Welders are responsible not only for knowing a variety of welding techniques, but for how to weld a variety of metals. Different metals possess different properties, and a technique that works well on one metal may produce a very poor weld on another. Here is an overview of welding requirements for different metals and alloys.
This metal requires high power welding and very clean conditions. Using a hot flame and an oxide-free base metal surface will help avoid pooling during the weld and maintain surface tension as the metal melts. Pre-heating the aluminum also helps avoid weld cracking. Welders should also be prepared to move at a fast travel speed. Slow welds may risk burnthrough, particularly on thin gauge sheets of aluminum.
As an alloy, steel itself has a variety of different types, and different welding techniques and welding equipment are needed depending on the particular blend. Low carbon steel is best suited for spot welding techniques. High carbon steel may form hard, brittle welds unless they are tempered. Austenitic and Ferritic stainless steels require greater technical skill to weld and require a higher heat from a spot welder. Martensitic stainless steel is a very hard material and not suited to welding. Most steels and stainless steels that can be welded are compatible with TIG welding techniques. Stick welding is commonly used in construction for welding steel structures.
Copper and copper alloys (including different types of brass and bronze) are well-suited to arc welding because it allows for an intense weld with minimal heating to the surrounding areas. Copper conducts heat easily, so this can be an issue and cause the metal to lose ductility. However, thicker pieces should be pre-heated, with temperatures depending on the material or alloy. Copper welds are highly fluid, so they should be laid flat whenever possible to prevent molten metal from dripping.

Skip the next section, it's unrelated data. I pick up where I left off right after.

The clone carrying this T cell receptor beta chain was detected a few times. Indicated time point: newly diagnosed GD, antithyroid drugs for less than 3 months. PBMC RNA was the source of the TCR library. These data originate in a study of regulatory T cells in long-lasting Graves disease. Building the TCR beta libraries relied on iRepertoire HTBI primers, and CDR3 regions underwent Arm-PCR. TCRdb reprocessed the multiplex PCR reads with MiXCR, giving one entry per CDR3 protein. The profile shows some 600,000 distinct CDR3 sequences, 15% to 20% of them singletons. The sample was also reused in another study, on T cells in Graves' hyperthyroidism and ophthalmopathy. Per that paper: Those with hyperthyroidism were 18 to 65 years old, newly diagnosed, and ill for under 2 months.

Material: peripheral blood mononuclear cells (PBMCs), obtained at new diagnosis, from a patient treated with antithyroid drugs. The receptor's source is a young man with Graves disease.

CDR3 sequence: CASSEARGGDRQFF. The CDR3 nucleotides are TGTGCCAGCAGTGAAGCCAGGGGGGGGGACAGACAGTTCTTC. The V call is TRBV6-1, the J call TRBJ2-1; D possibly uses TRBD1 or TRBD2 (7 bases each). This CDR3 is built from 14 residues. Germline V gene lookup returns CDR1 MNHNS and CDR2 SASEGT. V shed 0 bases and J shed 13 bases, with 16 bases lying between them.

Welding Courses at Tulsa Welding School
As you learn various welding techniques at Tulsa Welding School, instructors will introduce you to the different base metals commonly used in welding as well as the proper temperatures and methods needed to create strong, functional connections for each type of metal. Understanding this fundamental aspect of welding is crucial for any professional welder. A major part of deciding on the proper welding technique for a particular project will depend on the metal being welded, not just the task the finished piece will be used for. For more information about professional welding courses, contact Tulsa Welding School.